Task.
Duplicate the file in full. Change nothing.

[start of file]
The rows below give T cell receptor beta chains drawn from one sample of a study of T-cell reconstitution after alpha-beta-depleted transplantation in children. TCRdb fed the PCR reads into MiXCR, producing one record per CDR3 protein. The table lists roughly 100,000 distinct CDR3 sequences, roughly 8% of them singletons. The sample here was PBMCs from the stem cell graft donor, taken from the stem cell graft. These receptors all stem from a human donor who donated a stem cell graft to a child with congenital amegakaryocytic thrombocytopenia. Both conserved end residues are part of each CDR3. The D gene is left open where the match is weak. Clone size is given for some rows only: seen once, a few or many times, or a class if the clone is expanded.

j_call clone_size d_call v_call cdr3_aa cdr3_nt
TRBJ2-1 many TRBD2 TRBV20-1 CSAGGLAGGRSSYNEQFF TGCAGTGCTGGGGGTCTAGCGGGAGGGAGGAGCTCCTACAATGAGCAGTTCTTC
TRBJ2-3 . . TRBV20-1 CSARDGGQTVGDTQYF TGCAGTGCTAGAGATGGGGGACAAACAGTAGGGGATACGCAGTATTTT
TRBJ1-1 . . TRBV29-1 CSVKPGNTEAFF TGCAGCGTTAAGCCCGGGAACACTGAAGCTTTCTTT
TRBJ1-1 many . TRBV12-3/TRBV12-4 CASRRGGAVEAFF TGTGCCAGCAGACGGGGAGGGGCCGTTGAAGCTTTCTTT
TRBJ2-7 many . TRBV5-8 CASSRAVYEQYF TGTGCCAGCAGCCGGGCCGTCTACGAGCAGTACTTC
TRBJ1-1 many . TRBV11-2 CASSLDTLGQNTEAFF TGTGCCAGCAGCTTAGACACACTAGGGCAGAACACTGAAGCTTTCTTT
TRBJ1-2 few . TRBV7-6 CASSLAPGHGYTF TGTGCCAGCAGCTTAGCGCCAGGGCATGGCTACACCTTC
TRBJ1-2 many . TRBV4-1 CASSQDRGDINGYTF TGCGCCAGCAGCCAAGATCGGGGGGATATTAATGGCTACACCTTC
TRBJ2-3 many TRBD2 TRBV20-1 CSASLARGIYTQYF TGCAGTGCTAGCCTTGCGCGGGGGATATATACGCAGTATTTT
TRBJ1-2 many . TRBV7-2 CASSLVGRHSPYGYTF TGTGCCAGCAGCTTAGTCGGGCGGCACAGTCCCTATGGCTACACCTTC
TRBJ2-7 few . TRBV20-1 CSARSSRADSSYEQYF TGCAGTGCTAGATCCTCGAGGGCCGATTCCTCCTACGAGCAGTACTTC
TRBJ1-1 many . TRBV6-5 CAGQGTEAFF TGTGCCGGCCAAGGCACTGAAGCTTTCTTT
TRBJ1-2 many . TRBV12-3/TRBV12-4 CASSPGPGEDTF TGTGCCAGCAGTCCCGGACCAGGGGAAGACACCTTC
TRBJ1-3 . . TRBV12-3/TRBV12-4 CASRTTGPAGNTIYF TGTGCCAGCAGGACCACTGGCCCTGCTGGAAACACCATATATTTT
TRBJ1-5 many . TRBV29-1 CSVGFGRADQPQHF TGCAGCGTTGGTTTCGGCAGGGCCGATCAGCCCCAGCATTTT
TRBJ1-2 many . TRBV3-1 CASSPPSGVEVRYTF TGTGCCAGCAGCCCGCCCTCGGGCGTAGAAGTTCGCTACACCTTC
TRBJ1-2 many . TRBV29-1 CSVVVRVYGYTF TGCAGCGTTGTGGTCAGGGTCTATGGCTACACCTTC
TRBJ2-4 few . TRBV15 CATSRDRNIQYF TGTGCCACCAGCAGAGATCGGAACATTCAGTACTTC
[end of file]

The rows below give T cell receptor beta chains drawn from one sample of a study of T-cell reconstitution after alpha-beta-depleted transplantation in children. TCRdb fed the PCR reads into MiXCR, producing one record per CDR3 protein. The table lists roughly 100,000 distinct CDR3 sequences, roughly 8% of them singletons. The sample here was PBMCs from the stem cell graft donor, taken from the stem cell graft. These receptors all stem from a human donor who donated a stem cell graft to a child with congenital amegakaryocytic thrombocytopenia. Both conserved end residues are part of each CDR3. The D gene is left open where the match is weak. Clone size is given for some rows only: seen once, a few or many times, or a class if the clone is expanded.

j_call clone_size d_call v_call cdr3_aa cdr3_nt
TRBJ2-1 many TRBD2 TRBV20-1 CSAGGLAGGRSSYNEQFF TGCAGTGCTGGGGGTCTAGCGGGAGGGAGGAGCTCCTACAATGAGCAGTTCTTC
TRBJ2-3 . . TRBV20-1 CSARDGGQTVGDTQYF TGCAGTGCTAGAGATGGGGGACAAACAGTAGGGGATACGCAGTATTTT
TRBJ1-1 . . TRBV29-1 CSVKPGNTEAFF TGCAGCGTTAAGCCCGGGAACACTGAAGCTTTCTTT
TRBJ1-1 many . TRBV12-3/TRBV12-4 CASRRGGAVEAFF TGTGCCAGCAGACGGGGAGGGGCCGTTGAAGCTTTCTTT
TRBJ2-7 many . TRBV5-8 CASSRAVYEQYF TGTGCCAGCAGCCGGGCCGTCTACGAGCAGTACTTC
TRBJ1-1 many . TRBV11-2 CASSLDTLGQNTEAFF TGTGCCAGCAGCTTAGACACACTAGGGCAGAACACTGAAGCTTTCTTT
TRBJ1-2 few . TRBV7-6 CASSLAPGHGYTF TGTGCCAGCAGCTTAGCGCCAGGGCATGGCTACACCTTC
TRBJ1-2 many . TRBV4-1 CASSQDRGDINGYTF TGCGCCAGCAGCCAAGATCGGGGGGATATTAATGGCTACACCTTC
TRBJ2-3 many TRBD2 TRBV20-1 CSASLARGIYTQYF TGCAGTGCTAGCCTTGCGCGGGGGATATATACGCAGTATTTT
TRBJ1-2 many . TRBV7-2 CASSLVGRHSPYGYTF TGTGCCAGCAGCTTAGTCGGGCGGCACAGTCCCTATGGCTACACCTTC
TRBJ2-7 few . TRBV20-1 CSARSSRADSSYEQYF TGCAGTGCTAGATCCTCGAGGGCCGATTCCTCCTACGAGCAGTACTTC
TRBJ1-1 many . TRBV6-5 CAGQGTEAFF TGTGCCGGCCAAGGCACTGAAGCTTTCTTT
TRBJ1-2 many . TRBV12-3/TRBV12-4 CASSPGPGEDTF TGTGCCAGCAGTCCCGGACCAGGGGAAGACACCTTC
TRBJ1-3 . . TRBV12-3/TRBV12-4 CASRTTGPAGNTIYF TGTGCCAGCAGGACCACTGGCCCTGCTGGAAACACCATATATTTT
TRBJ1-5 many . TRBV29-1 CSVGFGRADQPQHF TGCAGCGTTGGTTTCGGCAGGGCCGATCAGCCCCAGCATTTT
TRBJ1-2 many . TRBV3-1 CASSPPSGVEVRYTF TGTGCCAGCAGCCCGCCCTCGGGCGTAGAAGTTCGCTACACCTTC
TRBJ1-2 many . TRBV29-1 CSVVVRVYGYTF TGCAGCGTTGTGGTCAGGGTCTATGGCTACACCTTC
TRBJ2-4 few . TRBV15 CATSRDRNIQYF TGTGCCACCAGCAGAGATCGGAACATTCAGTACTTC